Charles Shelton was born on April 29, 1932, in Utica, Kentucky. He was commissioned through the Air Force ROTC program on June 7, 1954, and went on active duty beginning October 12, 1954. Lt Shelton next attended pilot training and was awarded his pilot wings at Bryan AFB, Texas, in December 1955, followed by reconnaissance pilot training at Lowry AFB, Colorado, from January to July 1956. His next assignment was as an RB-66 Destroyer pilot with the 10th Tactical Reconnaissance Squadron at Spangdahlem AB, West Germany, from July 1956 to February 1958, and then with the 30th Tactical Reconnaissance Squadron at Spangdahlem from March 1958 to April 1959. He served on the staff of the 10th Tactical Reconnaissance Wing at Spangdahlem from April to August 1959, followed by RF-101 Voodoo Combat Crew Training from August to November 1959. Capt Shelton next served as an RF-101 pilot with the 29th Tactical Reconnaissance Squadron at Shaw AFB, South Carolina, from November 1959 to February 1962, and then deployed as an RF-101 pilot with the 2nd Air Division at Tan Son Nhut AB, South Vietnam, from February 1962 to January 1963. His next assignment was as an RF-101 pilot back with the 29th Tactical Reconnaissance Squadron at Shaw AFB from January 1963 to June 1964, followed by service as an RF-101 pilot deployed with the 15th Tactical Reconnaissance Squadron at Kadena AB, Okinawa, from June 1964 until he was forced to eject over Laos on April 29, 1965. Capt Shelton was captured and believed to be held in Laos for several years, but when he was not released at the end of the war, his official status was changed to Died While Captured on September 19, 1994, having been promoted through the ranks to Colonel during the time he was missing.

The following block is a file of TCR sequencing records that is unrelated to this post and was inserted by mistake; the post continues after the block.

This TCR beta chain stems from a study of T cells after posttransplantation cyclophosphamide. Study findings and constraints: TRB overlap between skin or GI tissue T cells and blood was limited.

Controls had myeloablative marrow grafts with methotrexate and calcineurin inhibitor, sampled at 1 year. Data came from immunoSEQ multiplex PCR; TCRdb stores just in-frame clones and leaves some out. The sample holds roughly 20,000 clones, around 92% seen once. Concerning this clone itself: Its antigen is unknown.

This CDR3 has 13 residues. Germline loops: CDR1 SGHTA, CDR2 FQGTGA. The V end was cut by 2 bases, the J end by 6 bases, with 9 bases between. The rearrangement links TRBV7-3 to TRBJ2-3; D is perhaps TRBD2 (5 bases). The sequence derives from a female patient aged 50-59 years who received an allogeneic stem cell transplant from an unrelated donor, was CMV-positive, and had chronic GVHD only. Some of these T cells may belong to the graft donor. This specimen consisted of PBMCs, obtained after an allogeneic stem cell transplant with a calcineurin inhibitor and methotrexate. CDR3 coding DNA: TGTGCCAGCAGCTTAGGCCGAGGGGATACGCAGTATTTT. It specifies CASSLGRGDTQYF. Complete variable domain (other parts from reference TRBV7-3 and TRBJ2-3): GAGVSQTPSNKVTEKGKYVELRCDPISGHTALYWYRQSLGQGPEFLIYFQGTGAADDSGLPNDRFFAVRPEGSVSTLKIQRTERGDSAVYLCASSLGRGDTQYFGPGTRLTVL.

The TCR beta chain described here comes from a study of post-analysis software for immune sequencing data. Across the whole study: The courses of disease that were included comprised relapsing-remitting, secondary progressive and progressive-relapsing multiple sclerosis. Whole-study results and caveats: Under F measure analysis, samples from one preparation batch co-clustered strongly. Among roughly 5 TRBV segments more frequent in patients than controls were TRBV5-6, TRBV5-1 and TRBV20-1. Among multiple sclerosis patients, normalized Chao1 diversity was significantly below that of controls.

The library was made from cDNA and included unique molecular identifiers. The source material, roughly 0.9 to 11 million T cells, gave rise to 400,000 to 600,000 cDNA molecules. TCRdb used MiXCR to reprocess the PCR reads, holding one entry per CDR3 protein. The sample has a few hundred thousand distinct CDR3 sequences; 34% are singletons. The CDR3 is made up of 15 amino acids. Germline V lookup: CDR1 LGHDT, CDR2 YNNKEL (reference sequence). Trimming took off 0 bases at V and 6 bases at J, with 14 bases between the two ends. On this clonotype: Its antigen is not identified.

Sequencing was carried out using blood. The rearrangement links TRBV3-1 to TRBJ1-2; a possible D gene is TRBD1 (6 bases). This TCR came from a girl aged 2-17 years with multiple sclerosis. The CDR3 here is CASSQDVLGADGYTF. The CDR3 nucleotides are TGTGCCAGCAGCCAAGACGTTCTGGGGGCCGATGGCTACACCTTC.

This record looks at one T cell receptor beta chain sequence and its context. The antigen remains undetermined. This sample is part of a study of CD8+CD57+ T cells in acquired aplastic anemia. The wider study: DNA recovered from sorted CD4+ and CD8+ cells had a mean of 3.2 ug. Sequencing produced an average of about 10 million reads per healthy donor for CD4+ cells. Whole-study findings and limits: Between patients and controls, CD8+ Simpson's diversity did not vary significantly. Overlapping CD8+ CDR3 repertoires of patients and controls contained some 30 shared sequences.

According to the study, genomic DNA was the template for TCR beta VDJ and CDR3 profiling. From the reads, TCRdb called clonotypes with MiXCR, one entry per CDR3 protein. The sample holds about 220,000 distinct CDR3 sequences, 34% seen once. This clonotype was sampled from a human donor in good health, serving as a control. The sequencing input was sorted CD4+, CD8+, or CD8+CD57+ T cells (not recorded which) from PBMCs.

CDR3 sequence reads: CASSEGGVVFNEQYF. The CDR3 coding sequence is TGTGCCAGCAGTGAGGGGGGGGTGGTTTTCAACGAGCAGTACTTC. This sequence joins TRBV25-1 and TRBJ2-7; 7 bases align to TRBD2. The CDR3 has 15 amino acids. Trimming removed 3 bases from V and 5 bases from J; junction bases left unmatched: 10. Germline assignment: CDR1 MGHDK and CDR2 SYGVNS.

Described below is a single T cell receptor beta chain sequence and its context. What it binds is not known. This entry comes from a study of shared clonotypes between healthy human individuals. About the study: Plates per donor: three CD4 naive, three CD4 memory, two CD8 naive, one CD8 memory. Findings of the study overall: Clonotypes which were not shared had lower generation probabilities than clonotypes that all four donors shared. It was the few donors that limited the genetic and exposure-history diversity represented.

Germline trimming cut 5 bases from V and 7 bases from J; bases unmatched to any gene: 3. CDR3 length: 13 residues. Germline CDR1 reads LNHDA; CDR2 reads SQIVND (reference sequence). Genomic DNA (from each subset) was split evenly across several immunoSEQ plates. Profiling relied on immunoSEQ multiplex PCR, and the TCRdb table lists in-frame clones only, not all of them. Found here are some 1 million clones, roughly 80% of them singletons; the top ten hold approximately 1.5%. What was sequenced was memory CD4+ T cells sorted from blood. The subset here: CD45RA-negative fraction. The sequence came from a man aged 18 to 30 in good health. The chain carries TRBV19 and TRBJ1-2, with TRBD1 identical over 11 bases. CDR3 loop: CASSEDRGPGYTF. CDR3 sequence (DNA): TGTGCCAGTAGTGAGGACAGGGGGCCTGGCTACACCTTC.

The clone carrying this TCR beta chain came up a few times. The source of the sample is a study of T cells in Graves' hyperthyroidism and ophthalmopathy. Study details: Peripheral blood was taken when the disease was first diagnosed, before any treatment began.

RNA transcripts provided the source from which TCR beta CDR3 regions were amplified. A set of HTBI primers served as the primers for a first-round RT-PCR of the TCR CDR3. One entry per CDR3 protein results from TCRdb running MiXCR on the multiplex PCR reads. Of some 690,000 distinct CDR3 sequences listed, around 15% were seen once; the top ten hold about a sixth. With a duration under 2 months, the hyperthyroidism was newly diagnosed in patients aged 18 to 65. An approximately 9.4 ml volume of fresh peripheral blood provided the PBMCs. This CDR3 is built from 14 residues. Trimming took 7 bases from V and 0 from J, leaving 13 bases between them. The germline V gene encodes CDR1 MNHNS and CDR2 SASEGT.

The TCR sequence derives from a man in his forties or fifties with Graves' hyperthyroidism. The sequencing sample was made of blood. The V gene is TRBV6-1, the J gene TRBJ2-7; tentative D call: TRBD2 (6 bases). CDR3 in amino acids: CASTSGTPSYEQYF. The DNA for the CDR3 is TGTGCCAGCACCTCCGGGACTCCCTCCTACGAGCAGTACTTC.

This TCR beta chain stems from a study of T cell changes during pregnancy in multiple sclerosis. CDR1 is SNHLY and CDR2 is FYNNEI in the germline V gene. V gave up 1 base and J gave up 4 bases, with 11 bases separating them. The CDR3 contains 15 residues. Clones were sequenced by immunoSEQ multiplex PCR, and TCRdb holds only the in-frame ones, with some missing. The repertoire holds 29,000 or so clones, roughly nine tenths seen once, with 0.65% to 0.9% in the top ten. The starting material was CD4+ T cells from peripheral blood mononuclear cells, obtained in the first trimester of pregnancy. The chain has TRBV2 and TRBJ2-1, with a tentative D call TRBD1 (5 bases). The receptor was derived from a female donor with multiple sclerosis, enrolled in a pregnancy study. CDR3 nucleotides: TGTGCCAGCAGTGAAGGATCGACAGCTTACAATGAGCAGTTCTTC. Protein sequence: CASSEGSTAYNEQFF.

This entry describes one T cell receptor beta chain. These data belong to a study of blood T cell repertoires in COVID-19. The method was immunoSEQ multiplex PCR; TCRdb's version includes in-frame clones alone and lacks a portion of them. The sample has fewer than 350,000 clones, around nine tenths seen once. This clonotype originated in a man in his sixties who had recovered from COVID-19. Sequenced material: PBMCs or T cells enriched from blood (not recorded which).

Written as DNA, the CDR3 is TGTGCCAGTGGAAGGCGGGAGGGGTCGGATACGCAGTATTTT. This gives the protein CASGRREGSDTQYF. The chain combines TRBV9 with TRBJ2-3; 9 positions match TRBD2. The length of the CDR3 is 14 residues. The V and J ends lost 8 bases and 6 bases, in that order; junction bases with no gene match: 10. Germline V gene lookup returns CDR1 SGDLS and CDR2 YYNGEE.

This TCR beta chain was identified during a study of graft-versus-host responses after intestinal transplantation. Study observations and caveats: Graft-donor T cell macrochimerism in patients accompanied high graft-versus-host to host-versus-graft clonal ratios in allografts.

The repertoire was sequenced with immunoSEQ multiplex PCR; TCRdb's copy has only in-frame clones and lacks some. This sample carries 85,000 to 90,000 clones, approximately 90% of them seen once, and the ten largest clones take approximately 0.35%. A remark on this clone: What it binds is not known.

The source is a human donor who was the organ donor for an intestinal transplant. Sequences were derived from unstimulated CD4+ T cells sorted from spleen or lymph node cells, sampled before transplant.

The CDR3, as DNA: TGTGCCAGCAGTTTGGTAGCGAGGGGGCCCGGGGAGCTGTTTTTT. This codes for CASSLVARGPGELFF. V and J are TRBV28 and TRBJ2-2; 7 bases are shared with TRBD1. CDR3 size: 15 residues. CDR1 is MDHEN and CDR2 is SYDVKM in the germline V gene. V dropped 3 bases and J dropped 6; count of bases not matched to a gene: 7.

His Distinguished Flying Cross with Valor Citation reads:
Captain Charles E. Shelton distinguished himself by heroism while participating in aerial flight as pilot of an unarmed RF-101 reconnaissance aircraft over hostile territory 29 April 1965. On that date, Captain Shelton volunteered to fly an important Bomb Damage Assessment mission known to be particularly hazardous because of large concentrations of hostile anti-aircraft positions in the area to be photographed. Penetrating at low altitude and high speed, with utter disregard for personal safety, he found the target heavily defended, but nevertheless, in order to gain badly needed photo-intelligence, he pressed his determined run, only to have his aircraft sustain a direct hit in the fuel tanks, forcing him to eject. The outstanding heroism and selfless devotion to duty displayed by Captain Shelton in the face of heavy odds reflect great credit upon himself and the United States Air Force.